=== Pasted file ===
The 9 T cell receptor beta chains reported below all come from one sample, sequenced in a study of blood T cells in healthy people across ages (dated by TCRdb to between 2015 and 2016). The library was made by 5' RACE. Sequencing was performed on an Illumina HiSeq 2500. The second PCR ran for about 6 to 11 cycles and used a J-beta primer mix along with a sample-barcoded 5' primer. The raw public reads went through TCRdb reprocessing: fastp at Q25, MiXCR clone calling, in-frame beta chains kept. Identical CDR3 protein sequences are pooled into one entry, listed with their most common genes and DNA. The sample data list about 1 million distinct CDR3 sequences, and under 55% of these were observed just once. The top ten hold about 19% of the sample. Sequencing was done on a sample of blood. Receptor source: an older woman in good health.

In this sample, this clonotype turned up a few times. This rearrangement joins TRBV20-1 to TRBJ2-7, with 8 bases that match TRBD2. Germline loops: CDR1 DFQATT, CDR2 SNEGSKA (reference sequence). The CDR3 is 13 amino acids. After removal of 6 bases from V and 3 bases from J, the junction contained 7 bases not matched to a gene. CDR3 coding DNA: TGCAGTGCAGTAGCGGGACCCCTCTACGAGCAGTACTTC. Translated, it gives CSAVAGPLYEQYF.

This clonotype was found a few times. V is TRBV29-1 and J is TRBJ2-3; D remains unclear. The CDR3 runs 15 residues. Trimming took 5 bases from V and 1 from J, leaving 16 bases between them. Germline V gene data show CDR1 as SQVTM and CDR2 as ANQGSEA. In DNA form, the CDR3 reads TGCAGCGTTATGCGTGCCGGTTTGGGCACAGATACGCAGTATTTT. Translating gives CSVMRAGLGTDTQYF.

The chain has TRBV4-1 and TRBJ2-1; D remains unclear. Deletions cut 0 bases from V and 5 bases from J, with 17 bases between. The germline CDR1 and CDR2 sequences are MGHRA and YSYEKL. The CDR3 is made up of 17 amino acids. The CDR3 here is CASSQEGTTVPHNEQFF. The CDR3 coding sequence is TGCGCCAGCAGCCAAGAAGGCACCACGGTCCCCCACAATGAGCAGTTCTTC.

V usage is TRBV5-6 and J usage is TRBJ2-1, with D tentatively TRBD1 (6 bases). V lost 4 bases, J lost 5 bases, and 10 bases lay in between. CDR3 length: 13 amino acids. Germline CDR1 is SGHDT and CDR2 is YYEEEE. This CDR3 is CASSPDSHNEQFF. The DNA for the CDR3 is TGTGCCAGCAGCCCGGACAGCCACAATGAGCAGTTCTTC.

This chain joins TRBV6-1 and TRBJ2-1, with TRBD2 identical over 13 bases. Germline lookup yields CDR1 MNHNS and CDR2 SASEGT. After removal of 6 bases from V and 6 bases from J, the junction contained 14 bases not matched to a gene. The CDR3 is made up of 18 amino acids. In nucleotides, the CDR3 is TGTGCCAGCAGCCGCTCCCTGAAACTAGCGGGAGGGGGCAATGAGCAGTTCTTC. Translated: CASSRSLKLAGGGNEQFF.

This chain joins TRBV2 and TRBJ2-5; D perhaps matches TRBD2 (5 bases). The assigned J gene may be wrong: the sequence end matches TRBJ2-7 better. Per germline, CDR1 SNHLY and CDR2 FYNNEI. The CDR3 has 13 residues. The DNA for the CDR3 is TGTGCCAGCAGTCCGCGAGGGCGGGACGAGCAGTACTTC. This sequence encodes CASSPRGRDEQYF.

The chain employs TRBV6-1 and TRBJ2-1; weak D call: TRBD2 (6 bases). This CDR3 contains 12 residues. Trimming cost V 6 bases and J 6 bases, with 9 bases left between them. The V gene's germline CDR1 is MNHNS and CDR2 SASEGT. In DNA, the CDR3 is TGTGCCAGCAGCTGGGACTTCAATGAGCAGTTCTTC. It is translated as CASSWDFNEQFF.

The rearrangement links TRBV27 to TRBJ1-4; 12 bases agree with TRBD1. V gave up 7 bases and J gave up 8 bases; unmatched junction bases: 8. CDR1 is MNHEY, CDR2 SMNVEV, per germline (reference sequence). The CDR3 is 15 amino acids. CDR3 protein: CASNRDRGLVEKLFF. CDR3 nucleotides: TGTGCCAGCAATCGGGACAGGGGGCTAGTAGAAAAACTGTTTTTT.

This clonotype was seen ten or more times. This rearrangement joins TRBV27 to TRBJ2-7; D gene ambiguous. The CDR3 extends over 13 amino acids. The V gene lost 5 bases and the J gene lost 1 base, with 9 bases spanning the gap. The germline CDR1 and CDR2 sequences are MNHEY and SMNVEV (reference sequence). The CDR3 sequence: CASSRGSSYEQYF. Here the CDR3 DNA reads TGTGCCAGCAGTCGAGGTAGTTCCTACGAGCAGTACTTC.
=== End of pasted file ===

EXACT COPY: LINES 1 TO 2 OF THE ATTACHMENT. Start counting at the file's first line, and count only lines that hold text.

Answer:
The 9 T cell receptor beta chains reported below all come from one sample, sequenced in a study of blood T cells in healthy people across ages (dated by TCRdb to between 2015 and 2016). The library was made by 5' RACE. Sequencing was performed on an Illumina HiSeq 2500. The second PCR ran for about 6 to 11 cycles and used a J-beta primer mix along with a sample-barcoded 5' primer. The raw public reads went through TCRdb reprocessing: fastp at Q25, MiXCR clone calling, in-frame beta chains kept. Identical CDR3 protein sequences are pooled into one entry, listed with their most common genes and DNA. The sample data list about 1 million distinct CDR3 sequences, and under 55% of these were observed just once. The top ten hold about 19% of the sample. Sequencing was done on a sample of blood. Receptor source: an older woman in good health.

In this sample, this clonotype turned up a few times. This rearrangement joins TRBV20-1 to TRBJ2-7, with 8 bases that match TRBD2. Germline loops: CDR1 DFQATT, CDR2 SNEGSKA (reference sequence). The CDR3 is 13 amino acids. After removal of 6 bases from V and 3 bases from J, the junction contained 7 bases not matched to a gene. CDR3 coding DNA: TGCAGTGCAGTAGCGGGACCCCTCTACGAGCAGTACTTC. Translated, it gives CSAVAGPLYEQYF.